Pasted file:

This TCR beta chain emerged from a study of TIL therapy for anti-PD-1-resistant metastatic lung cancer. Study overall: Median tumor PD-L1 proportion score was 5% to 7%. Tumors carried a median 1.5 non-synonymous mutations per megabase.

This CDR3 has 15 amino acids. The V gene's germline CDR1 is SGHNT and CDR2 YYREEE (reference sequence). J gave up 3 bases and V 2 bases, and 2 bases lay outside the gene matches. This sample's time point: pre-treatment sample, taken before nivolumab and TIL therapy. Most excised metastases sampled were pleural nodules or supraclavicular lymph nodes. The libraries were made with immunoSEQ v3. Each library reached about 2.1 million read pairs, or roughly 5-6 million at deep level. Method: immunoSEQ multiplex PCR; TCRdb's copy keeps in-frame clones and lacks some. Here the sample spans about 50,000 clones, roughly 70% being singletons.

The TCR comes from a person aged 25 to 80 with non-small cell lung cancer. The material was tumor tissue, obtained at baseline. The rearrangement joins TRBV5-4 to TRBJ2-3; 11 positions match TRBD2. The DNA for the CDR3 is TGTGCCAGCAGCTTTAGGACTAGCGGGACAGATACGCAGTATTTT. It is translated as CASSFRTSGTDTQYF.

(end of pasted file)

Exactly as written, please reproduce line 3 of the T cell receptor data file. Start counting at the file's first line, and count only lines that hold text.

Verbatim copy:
The TCR comes from a person aged 25 to 80 with non-small cell lung cancer. The material was tumor tissue, obtained at baseline. The rearrangement joins TRBV5-4 to TRBJ2-3; 11 positions match TRBD2. The DNA for the CDR3 is TGTGCCAGCAGCTTTAGGACTAGCGGGACAGATACGCAGTATTTT. It is translated as CASSFRTSGTDTQYF.